Recently two people I know and respect were apparently upset over a proposal from the Clinton campaign to raise the top rates of the federal estate tax*, one of whom wrote: "That money was already taxed and most likely at the highest rate possible and now they want to take MORE at a time when children/heirs are grieving?!?! Pfffttt...how in the hell is double taxation constitutional in the slightest?"
One of the political shenanigans which confounded me during the 2002 off year elections was the Republicans making the estate tax- which they renamed the "death tax" for political reasons- an issue during that year's campaigns. I was incredulous at the argument that this was "double taxation," referring to the Republicans' contention that the estate tax taxed the money when it was earned during the lifetime of the deceased, then taxed the same money again when the heirs received the estate. Another objection- and this was used in Republican campaign commercials- was that the estate tax would "destroy small businesses and family farms." And a lot of people who never could have been subject to the estate tax (anyone who wasn't a millionaire) were fooled into thinking that Democrats were going to take their money before it could pass to their children. Apparently that misrepresentation still works in 2016, mainly because the media and the Democrats haven't figured out how to meet those lies head on. Here's one way to deal with the issue:
1. THE MYTH THAT EVERYONE- INCLUDING SMALL BUSINESSES AND FAMILY FARMS- PAYS THE ESTATE TAX: The only estates subject to the tax at the time (2002) were in excess of $600,000.00. That number was quickly raised to well over a million dollars, which meant that under current federal law estates under a million dollars had no federal tax whatsoever. Hillary Clinton's recent proposal to raise the top rate to 65% would only hit the estates of about a hundred or so people in the entire country- billionaires all. Actually, her proposal would start the tax at 50% for those with estates valued at $10 million, and go to 65% for those with estates starting at $500 million- $1 billion for married couples.**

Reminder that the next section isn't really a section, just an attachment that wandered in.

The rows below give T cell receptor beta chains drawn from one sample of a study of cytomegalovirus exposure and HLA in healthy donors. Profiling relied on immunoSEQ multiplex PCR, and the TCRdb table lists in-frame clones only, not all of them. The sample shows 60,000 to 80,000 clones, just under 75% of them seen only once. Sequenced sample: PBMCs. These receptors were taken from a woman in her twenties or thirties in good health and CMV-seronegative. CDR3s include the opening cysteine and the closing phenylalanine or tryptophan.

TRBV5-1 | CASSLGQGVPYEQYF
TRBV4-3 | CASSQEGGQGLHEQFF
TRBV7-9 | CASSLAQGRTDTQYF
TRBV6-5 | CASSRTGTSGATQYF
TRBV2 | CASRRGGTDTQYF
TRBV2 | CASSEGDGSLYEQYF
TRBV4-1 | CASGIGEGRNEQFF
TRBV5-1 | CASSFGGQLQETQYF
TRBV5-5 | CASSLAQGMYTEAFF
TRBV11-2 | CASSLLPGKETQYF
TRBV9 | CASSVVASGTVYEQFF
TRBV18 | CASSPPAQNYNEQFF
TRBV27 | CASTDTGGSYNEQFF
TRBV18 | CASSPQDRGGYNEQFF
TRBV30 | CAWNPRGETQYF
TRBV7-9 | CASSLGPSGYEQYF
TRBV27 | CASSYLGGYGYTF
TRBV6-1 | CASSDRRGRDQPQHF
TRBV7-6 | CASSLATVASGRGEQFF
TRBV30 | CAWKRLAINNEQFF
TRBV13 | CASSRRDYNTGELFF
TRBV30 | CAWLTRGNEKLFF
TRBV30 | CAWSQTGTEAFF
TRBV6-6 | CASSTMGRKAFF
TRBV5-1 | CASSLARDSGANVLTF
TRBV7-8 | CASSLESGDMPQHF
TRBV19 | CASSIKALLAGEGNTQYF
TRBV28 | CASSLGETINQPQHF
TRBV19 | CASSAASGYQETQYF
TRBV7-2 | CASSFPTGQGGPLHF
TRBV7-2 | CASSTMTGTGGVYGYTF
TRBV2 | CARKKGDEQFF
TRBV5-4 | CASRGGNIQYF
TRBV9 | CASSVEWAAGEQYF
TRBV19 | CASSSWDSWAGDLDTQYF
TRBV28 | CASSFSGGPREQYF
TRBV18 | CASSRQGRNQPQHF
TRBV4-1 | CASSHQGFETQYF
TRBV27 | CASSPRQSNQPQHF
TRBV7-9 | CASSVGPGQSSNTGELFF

2. THE MYTH OF DOUBLE TAXATION: The most oft heard complaint is that the estate tax is "double taxation" because the money was taxed when earned during the lifetime of the deceased, then taxed again when it passes to the heirs. Ignoring for the moment the assumption that a billionaire (like a Hilton or Wal-Mart heir or a stock market speculator) actually earned that money by the sweat of his or her brow, as opposed to acquiring it through inheritance, capital gains, interest, or dividends- all of which are taxed at lower rates than ordinary wages for a factory worker or laborer- the complaint ignores the fact that EVERY WAGE EARNER'S money is taxed more than once. And that money is taxed while he or she is still living and actually needs the money to feed or clothe his or her family.